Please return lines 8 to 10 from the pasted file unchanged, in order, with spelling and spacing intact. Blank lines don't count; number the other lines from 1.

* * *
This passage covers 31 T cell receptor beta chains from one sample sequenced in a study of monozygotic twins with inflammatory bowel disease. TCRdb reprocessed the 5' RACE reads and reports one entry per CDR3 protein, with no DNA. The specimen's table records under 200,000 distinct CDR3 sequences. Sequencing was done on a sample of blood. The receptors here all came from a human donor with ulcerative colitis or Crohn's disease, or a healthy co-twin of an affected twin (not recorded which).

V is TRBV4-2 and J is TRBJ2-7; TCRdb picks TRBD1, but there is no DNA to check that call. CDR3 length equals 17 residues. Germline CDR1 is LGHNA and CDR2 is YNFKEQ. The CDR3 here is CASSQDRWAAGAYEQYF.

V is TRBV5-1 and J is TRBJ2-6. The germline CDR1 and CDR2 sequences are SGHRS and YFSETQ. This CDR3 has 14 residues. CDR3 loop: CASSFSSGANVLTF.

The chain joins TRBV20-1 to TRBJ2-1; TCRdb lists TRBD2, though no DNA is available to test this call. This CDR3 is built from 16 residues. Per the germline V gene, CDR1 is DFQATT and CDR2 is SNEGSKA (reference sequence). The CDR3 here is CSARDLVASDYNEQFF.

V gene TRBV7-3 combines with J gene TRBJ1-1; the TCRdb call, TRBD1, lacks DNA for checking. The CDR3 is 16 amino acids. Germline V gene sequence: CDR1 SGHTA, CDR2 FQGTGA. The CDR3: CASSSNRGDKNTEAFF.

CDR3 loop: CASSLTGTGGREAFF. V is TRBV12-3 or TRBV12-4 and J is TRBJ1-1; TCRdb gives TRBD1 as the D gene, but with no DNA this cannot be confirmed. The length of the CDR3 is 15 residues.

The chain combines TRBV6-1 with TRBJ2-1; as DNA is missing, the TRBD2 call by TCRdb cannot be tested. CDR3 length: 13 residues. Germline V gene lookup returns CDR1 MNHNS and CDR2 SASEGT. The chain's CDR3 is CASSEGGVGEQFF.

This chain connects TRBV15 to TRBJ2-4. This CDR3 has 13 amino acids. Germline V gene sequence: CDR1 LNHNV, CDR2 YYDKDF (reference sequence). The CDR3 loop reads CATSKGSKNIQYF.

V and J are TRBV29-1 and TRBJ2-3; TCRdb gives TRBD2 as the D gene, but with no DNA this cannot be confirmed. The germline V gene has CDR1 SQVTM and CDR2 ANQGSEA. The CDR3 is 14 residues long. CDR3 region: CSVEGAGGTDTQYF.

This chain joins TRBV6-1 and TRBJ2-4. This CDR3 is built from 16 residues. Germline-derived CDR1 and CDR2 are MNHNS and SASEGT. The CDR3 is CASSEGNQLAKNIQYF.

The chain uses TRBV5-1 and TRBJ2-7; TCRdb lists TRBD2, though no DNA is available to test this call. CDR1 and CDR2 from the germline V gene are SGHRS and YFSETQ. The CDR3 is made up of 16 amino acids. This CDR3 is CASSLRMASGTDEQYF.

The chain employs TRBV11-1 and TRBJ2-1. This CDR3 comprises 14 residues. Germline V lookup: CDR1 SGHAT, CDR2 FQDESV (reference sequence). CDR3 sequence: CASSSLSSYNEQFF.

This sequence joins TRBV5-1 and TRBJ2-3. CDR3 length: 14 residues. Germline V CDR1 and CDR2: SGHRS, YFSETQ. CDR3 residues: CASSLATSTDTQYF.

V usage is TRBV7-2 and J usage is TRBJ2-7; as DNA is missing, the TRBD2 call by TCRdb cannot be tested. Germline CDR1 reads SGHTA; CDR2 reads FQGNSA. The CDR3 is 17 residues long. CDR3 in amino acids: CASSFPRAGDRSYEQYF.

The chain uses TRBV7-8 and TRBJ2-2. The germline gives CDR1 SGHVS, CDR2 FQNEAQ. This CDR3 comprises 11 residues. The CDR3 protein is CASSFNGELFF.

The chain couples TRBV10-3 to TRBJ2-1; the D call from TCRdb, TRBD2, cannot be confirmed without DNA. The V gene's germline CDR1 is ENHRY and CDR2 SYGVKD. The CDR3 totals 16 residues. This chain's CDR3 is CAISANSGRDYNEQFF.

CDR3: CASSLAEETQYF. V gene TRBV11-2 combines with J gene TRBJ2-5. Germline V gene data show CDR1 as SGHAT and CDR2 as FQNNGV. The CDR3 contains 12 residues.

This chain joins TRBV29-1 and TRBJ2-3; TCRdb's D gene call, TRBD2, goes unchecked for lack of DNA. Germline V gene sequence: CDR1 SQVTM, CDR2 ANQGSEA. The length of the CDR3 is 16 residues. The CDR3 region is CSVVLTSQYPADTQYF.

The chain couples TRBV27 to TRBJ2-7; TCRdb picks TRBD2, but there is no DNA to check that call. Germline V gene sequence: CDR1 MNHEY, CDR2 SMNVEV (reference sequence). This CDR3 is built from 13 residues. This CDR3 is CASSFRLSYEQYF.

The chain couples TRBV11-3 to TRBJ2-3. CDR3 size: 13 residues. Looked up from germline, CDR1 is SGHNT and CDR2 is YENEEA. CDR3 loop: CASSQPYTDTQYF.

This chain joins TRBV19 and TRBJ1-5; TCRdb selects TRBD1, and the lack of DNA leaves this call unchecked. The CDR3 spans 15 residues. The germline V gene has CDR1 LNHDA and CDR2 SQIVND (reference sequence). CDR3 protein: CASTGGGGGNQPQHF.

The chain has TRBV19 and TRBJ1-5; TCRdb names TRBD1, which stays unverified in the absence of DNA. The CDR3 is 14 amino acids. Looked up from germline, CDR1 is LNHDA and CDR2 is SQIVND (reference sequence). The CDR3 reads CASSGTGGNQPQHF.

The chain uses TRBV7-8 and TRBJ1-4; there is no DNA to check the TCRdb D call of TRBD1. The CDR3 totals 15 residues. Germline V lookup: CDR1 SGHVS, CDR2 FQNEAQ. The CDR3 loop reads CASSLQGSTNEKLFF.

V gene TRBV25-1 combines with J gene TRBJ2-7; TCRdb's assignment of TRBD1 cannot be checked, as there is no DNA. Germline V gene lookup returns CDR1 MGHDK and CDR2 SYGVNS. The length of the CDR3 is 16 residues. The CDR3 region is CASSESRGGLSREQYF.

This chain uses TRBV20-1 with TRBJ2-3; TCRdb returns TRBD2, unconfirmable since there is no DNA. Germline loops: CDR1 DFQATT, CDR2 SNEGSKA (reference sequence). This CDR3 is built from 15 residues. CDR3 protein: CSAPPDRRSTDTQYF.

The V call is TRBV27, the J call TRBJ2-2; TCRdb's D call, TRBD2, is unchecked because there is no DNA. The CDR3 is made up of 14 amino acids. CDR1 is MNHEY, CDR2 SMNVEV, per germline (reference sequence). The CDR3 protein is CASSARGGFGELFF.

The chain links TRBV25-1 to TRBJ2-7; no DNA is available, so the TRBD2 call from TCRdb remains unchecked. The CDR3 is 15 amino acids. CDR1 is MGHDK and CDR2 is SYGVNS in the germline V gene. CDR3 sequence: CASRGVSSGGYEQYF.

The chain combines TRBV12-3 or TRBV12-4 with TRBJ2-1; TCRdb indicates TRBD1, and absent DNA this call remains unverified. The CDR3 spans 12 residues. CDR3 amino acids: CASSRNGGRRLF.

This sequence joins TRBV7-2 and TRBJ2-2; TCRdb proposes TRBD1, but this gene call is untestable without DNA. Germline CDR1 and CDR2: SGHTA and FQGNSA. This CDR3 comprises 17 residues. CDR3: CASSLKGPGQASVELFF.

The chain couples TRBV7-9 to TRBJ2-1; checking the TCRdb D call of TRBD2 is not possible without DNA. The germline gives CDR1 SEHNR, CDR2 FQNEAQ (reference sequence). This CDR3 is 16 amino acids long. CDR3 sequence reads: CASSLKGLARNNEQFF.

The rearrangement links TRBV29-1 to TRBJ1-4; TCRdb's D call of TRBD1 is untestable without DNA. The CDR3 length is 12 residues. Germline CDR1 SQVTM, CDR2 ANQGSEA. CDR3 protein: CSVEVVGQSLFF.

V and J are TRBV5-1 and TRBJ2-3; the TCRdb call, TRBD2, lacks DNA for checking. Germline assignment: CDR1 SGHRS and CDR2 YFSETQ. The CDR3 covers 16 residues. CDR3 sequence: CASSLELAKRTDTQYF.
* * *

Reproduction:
This chain connects TRBV15 to TRBJ2-4. This CDR3 has 13 amino acids. Germline V gene sequence: CDR1 LNHNV, CDR2 YYDKDF (reference sequence). The CDR3 loop reads CATSKGSKNIQYF.

V and J are TRBV29-1 and TRBJ2-3; TCRdb gives TRBD2 as the D gene, but with no DNA this cannot be confirmed. The germline V gene has CDR1 SQVTM and CDR2 ANQGSEA. The CDR3 is 14 residues long. CDR3 region: CSVEGAGGTDTQYF.

This chain joins TRBV6-1 and TRBJ2-4. This CDR3 is built from 16 residues. Germline-derived CDR1 and CDR2 are MNHNS and SASEGT. The CDR3 is CASSEGNQLAKNIQYF.